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Saturday, October 11, 2014

Author Explores Vampires Among Us


Contributed byDeb Hockenberry

We all know about the movie vampires that suck your blood only to have you join the undead. We also know that there are such things as vampire bats that use blood for food. These live primarily in South America. But guess what? VAMPIRES DO EXIST AND THEY DON’T LOOK LIKE BELA LUGOSI!

Yes, they are real and they live in every aspect of our society. Now bear with me here. This article does have to do with writing.
These vampires are known by a few different names: The psychic, the emotional, and the energy vampire.

How can you tell if you’ve been around them? It’s easy. Every one of us has been around that friend or coworker who makes us feel drained or suddenly tired. He or she is a psychic/emotional/energy vampire. In some cases, the person might not even know that they’re a vampire. Heck, you might be one and not know it! This does happen.

There are signs though. The psychic/emotional/energy vampire has the attitude that his/her needs are more important than anyone else’s. They feel that society’s rules (or any rules) don’t apply to them and nothing is ever his/her fault. No way! Oh, the vampire also has the attitude of, “I want it now and if I don’t get it I’ll throw a tantrum!”

How do you get rid of them? This might be trickier. Attend writing conferences. Do you like crafts or fishing? Attend these types of events. The thing here is to be around upbeat people with the same interests as you. Control your emotions. Don’t let your anger or frustration at the vampire show. 

He/she feeds off these emotions thus leaving you feel drained. Exercise daily. This makes you physically feel good making it hard for the vampire to feed off you.

This reminds me of the Dementors in the Harry Potter books. Remember how they made you feel as if there were no happiness left in the world when they were around?

As I said before, these vampires invade every part of our society. Even our writing physical and online critique groups.

These critique group vampires are attention seekers who’s egos constantly have to be stroked. They are very touchy about the feedback the get on a submission and they don’t actually want to learn the craft of writing. They want to turn in a load of junk and have the other members fix it for them. They don’t have ideas of their own. These people are arrogant. They believe that writing is automatically coded into their DNA.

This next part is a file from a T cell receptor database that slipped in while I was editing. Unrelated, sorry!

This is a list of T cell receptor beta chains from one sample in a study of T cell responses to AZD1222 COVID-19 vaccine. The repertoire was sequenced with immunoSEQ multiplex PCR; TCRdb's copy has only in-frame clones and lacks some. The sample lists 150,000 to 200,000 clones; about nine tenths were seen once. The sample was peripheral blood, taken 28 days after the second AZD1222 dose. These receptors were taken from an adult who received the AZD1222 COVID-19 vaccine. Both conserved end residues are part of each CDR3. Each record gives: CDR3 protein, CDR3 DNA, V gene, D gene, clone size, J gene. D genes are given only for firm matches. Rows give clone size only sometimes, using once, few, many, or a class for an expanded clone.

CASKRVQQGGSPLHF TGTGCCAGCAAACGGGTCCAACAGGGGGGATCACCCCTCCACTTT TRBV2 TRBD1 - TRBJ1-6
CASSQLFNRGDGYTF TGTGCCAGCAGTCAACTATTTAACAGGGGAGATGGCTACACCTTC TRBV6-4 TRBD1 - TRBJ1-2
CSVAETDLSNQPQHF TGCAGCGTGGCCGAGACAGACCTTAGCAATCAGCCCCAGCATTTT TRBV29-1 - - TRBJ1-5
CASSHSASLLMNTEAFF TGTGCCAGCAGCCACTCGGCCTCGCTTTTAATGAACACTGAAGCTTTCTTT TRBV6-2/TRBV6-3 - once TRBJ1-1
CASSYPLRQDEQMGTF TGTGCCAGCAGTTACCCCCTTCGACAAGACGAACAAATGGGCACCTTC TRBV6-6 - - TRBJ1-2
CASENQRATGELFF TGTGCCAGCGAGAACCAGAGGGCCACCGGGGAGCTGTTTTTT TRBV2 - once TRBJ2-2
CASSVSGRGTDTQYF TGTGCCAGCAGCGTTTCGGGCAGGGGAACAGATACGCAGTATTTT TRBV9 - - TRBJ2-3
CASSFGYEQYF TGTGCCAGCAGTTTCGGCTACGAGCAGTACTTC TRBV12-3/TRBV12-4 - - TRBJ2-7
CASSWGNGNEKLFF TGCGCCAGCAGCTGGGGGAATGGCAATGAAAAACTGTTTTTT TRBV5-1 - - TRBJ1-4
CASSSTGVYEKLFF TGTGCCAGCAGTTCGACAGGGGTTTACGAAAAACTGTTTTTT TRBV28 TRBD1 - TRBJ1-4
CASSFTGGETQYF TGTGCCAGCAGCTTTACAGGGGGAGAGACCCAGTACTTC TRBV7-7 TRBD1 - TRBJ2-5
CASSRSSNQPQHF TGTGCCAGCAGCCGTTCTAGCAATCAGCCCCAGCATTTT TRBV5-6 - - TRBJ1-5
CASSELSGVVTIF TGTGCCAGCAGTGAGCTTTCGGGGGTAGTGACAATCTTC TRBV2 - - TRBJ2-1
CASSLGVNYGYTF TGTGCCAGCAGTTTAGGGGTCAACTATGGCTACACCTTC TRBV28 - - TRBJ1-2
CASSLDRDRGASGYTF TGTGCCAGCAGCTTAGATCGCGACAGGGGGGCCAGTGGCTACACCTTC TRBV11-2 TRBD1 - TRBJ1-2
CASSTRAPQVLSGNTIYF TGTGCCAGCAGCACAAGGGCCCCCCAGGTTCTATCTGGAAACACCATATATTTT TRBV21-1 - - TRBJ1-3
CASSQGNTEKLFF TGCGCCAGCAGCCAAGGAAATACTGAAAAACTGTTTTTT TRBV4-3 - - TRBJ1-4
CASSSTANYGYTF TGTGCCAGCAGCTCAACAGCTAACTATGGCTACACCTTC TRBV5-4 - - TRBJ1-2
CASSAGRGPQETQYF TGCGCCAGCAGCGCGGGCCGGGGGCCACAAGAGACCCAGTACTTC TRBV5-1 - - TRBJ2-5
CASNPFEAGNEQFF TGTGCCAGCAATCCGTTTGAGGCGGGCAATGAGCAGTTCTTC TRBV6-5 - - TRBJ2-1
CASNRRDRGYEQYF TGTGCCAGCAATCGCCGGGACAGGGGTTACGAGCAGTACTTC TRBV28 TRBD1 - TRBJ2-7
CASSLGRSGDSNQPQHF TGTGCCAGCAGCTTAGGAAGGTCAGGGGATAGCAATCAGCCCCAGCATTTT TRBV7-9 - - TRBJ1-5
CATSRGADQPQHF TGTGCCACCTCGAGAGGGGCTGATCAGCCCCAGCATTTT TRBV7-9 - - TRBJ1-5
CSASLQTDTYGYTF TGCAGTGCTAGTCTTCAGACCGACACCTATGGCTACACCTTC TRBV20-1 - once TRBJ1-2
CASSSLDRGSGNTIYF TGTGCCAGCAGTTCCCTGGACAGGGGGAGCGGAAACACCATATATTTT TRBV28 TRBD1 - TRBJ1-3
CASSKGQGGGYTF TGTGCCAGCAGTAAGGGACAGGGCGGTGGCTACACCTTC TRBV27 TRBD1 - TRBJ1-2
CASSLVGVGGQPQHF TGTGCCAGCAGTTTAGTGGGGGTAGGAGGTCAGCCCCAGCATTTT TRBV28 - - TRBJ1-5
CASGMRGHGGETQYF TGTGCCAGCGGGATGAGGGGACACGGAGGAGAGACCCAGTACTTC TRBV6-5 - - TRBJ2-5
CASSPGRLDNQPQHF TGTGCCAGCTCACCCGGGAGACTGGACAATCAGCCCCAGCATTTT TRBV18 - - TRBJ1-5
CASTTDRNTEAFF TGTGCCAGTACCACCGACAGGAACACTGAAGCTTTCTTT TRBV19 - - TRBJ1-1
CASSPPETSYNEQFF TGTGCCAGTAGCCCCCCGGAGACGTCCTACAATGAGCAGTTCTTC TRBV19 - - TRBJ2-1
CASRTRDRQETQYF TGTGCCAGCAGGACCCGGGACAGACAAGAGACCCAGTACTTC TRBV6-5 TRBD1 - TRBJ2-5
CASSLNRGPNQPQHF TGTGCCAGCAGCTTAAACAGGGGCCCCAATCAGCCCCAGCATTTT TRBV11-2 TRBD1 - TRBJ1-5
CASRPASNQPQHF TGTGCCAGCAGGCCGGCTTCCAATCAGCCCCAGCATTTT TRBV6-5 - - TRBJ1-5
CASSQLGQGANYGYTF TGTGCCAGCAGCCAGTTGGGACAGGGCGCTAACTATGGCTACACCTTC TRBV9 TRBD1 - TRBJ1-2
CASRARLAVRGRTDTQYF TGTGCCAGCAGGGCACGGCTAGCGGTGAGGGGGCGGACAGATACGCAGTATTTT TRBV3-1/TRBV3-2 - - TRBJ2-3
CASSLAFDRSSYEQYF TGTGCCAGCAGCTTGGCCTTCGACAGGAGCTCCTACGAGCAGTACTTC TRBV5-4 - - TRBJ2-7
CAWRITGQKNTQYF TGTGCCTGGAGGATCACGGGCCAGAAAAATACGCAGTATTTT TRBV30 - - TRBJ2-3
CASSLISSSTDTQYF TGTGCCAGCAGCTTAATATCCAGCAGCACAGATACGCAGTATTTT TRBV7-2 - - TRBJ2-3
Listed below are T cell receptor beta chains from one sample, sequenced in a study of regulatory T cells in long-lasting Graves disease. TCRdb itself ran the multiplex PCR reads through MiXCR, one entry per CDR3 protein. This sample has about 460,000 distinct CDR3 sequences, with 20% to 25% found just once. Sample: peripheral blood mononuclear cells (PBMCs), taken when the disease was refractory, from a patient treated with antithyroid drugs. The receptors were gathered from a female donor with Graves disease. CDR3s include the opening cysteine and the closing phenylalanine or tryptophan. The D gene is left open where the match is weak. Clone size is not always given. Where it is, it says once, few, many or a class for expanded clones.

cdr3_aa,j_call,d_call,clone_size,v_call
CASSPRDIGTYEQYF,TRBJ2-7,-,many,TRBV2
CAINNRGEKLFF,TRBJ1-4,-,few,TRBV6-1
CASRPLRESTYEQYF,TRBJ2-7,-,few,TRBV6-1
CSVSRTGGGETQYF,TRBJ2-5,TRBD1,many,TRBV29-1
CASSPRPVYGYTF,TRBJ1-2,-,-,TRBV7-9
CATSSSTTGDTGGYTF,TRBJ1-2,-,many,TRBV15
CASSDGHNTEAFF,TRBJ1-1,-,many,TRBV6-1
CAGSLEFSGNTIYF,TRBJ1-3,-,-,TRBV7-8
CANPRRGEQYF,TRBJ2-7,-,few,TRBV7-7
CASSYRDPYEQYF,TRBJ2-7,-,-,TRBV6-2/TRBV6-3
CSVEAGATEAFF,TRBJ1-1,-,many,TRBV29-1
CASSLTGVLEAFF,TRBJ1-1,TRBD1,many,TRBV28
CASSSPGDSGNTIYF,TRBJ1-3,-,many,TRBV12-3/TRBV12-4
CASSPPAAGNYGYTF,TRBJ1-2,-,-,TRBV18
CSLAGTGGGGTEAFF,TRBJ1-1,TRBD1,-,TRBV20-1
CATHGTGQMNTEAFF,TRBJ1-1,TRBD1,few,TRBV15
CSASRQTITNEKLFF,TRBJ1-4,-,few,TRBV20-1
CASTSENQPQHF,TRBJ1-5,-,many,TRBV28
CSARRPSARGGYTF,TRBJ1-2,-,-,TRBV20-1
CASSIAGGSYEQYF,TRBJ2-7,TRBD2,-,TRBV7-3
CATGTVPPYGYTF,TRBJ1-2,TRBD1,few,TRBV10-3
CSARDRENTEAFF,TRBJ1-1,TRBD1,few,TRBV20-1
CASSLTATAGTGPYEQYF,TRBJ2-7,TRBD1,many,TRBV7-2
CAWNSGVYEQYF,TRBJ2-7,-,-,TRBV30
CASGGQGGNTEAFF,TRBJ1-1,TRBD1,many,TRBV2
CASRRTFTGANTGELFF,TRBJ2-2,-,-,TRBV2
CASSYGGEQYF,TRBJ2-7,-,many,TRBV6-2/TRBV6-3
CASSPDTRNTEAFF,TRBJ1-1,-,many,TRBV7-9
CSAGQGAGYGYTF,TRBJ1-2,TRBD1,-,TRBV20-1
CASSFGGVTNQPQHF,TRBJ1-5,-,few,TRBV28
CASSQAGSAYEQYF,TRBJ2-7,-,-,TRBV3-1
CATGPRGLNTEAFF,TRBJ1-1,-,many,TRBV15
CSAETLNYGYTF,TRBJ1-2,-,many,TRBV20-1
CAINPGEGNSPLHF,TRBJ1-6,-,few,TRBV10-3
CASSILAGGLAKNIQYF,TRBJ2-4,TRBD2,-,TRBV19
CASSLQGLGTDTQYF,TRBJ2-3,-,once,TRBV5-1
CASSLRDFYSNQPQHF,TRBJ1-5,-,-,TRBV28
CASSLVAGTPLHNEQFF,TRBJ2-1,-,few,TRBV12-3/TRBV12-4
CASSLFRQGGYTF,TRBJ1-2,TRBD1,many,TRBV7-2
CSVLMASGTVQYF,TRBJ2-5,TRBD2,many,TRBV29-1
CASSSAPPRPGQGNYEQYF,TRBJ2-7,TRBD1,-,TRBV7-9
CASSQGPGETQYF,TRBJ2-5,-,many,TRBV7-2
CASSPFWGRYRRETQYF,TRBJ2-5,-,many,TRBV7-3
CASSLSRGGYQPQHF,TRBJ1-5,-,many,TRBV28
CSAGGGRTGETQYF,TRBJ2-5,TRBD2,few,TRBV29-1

Now what do we do about the critique group vampire? My first suggestion is the same as the first one above. Attend writing conferences. The Muse Online Writer’s Conference and PiMoIdMo are two good online conferences. You can check out our events page for some good physical conferences to attend. Attend any other gathering that has to do with what interests you. It might be genealogy, knitting, woodworking, fishing, sports…. Well, you get the idea. The critique group vampire does not want to further himself. He/she wants to ride the coat-tails of others so, no matter what you may try, don’t enable him/her.

How do we rid ourselves without hurting their feelings? I have to be perfectly honest here. I don’t know except to try out another critique group where all the members are open to a good critique.
Now you know vampires do exist. None of them wear tuxedoes or say, “Let me suck your blood!”

Sources:

About Deb Hockenberry
Deb Hockenberry has always wanted to write for children since she was a child herself. She remembers sitting on the front porch telling stories to her siblings and friends. She has taken two courses from the Institute of Children’s Literature. Deb also takes the ongoing online workshop at the Children’s Book Insider, as well as other online courses. You can find Deb at several places on the web:

@debhockenberry


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Brian Feinblum’s views, opinions, and ideas expressed in this blog are his alone and not that of his employer, Media Connect, the nation’s largest book promoter. You can follow him on Twitter @theprexpert and email him at brianfeinblum@gmail.com. He feels more important when discussed in the third-person. This is copyrighted by BookMarketingBuzzBlog © 2014

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